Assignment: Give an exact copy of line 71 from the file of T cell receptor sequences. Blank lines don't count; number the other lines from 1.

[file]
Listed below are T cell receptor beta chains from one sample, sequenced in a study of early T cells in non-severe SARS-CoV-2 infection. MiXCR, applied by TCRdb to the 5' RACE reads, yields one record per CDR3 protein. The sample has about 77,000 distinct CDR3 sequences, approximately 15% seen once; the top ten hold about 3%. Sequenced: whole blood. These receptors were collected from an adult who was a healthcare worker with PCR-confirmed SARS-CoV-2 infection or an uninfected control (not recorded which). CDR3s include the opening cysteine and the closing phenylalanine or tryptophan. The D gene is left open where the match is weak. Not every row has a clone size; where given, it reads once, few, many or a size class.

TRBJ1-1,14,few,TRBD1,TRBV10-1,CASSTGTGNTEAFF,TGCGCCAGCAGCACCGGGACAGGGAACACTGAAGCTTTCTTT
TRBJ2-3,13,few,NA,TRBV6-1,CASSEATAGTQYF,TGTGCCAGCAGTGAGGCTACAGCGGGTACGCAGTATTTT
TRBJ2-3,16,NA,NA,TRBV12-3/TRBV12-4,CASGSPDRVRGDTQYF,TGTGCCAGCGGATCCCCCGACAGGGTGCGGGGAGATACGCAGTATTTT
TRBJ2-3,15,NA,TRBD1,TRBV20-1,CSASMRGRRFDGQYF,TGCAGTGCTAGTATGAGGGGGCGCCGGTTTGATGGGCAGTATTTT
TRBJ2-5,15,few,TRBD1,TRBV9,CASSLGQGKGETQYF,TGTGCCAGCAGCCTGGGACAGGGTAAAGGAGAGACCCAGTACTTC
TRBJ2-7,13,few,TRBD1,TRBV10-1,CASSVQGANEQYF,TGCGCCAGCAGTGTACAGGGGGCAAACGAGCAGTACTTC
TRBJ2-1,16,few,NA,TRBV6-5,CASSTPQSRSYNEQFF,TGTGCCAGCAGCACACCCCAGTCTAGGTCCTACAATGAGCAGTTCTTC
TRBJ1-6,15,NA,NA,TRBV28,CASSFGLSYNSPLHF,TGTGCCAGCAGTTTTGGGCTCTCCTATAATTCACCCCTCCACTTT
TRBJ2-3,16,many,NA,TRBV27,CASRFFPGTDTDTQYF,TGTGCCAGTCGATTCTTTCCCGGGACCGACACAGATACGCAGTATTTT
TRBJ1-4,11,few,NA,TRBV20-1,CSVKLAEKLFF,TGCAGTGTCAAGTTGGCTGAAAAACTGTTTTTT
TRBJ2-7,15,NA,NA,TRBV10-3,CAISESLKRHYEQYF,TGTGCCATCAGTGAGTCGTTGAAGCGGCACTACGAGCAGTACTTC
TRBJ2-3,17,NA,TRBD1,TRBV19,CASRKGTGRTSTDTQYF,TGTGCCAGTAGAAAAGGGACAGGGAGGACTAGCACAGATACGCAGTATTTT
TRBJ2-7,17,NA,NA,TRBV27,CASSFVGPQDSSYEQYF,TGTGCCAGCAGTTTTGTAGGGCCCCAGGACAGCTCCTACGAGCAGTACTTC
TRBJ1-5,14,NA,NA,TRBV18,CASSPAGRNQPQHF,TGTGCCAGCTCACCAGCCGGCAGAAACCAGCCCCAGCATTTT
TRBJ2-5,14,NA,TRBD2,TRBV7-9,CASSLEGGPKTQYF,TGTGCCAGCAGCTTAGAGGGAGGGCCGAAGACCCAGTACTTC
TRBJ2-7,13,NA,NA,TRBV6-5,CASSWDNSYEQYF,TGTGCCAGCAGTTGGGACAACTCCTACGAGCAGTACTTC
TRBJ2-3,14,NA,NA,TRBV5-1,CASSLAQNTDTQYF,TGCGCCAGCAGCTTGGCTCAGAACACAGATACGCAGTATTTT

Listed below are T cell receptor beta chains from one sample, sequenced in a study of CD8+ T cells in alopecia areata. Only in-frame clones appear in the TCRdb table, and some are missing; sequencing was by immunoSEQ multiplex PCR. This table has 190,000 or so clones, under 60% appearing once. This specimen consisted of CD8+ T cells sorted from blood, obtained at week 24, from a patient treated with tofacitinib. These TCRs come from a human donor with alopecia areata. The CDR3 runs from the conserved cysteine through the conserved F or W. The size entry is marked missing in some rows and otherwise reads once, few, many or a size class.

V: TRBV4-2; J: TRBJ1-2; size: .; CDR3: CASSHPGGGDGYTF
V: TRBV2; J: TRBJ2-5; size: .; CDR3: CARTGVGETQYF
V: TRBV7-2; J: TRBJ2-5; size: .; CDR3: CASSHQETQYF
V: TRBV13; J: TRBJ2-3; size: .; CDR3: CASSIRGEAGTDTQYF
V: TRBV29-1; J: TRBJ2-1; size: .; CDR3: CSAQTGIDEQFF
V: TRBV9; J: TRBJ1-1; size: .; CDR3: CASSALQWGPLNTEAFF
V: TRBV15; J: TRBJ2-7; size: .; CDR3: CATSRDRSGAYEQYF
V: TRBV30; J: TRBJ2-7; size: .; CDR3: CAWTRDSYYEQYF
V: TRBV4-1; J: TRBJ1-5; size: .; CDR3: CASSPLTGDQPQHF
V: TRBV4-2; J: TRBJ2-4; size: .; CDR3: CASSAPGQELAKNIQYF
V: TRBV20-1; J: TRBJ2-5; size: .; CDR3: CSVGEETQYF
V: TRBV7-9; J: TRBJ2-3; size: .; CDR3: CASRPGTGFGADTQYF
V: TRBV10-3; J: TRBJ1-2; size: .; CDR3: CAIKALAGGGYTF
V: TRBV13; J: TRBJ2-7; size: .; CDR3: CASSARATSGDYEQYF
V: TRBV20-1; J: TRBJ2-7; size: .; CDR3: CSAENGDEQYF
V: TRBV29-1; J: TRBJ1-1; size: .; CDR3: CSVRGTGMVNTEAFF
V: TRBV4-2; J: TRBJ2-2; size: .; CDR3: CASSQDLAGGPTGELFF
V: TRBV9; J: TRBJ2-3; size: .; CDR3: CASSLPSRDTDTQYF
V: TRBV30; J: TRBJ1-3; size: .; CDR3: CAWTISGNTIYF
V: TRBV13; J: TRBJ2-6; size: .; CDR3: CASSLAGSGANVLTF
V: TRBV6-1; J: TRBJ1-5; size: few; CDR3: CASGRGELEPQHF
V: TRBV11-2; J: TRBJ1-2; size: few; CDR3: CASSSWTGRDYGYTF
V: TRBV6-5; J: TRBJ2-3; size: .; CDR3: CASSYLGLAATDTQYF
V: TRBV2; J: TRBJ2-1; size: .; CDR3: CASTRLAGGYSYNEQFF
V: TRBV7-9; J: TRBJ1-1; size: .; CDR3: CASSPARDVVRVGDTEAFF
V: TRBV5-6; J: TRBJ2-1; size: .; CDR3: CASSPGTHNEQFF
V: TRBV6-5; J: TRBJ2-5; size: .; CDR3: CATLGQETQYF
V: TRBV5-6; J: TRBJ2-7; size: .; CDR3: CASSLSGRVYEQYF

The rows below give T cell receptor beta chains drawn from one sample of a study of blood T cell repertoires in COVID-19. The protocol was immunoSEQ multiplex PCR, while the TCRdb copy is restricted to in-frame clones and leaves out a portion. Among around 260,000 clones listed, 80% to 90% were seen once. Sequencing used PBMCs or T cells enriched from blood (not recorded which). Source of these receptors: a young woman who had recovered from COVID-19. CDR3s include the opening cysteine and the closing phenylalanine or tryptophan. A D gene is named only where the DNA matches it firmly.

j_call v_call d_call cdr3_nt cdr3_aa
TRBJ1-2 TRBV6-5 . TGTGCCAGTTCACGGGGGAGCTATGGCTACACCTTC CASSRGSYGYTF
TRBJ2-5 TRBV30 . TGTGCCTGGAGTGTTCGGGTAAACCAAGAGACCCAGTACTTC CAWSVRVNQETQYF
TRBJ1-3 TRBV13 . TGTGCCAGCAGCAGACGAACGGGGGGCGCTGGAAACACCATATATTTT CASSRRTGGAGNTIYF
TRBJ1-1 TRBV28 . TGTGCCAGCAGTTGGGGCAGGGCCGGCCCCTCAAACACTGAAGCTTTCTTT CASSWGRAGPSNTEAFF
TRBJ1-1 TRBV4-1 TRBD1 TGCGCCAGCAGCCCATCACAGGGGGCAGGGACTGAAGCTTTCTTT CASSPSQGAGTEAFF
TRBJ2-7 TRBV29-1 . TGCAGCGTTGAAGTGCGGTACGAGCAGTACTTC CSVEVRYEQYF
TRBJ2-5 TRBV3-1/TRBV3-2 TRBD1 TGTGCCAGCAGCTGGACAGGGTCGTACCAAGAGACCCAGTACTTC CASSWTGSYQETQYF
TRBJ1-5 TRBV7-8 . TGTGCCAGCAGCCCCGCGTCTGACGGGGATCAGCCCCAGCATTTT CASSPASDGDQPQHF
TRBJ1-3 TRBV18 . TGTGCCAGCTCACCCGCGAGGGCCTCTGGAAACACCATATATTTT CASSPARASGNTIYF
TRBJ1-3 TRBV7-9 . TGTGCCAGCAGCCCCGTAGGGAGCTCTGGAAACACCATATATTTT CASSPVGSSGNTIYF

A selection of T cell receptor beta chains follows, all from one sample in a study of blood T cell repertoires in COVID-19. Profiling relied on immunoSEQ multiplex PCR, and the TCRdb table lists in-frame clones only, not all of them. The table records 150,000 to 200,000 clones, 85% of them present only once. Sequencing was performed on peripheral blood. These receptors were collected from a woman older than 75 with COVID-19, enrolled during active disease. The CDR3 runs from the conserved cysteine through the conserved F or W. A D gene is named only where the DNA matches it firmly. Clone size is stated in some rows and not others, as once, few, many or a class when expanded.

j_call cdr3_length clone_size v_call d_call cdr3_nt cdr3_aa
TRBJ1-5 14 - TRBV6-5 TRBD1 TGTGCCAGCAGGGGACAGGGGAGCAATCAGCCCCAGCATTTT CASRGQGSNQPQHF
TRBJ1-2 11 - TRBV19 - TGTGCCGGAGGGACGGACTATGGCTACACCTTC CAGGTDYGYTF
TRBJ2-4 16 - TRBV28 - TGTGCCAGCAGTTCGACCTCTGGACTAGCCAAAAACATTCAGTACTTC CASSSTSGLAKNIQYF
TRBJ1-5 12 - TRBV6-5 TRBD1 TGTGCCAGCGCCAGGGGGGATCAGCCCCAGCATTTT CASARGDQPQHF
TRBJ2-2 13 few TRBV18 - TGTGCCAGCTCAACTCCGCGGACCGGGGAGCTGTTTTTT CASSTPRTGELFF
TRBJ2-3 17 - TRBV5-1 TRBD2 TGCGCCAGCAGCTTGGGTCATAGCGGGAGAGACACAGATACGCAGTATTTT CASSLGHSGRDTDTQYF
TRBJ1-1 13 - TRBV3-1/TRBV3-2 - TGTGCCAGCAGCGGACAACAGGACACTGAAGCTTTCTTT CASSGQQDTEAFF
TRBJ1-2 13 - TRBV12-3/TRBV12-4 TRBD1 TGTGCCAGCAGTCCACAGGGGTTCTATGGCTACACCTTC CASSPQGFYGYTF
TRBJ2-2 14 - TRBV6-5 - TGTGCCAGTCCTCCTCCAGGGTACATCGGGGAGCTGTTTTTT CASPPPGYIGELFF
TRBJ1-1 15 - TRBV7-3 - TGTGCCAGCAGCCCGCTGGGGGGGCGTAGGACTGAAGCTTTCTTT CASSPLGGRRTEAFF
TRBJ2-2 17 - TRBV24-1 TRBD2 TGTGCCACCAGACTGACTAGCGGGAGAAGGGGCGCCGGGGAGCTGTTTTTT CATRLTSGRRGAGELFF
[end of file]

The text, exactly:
TRBJ1-1 15 - TRBV7-3 - TGTGCCAGCAGCCCGCTGGGGGGGCGTAGGACTGAAGCTTTCTTT CASSPLGGRRTEAFF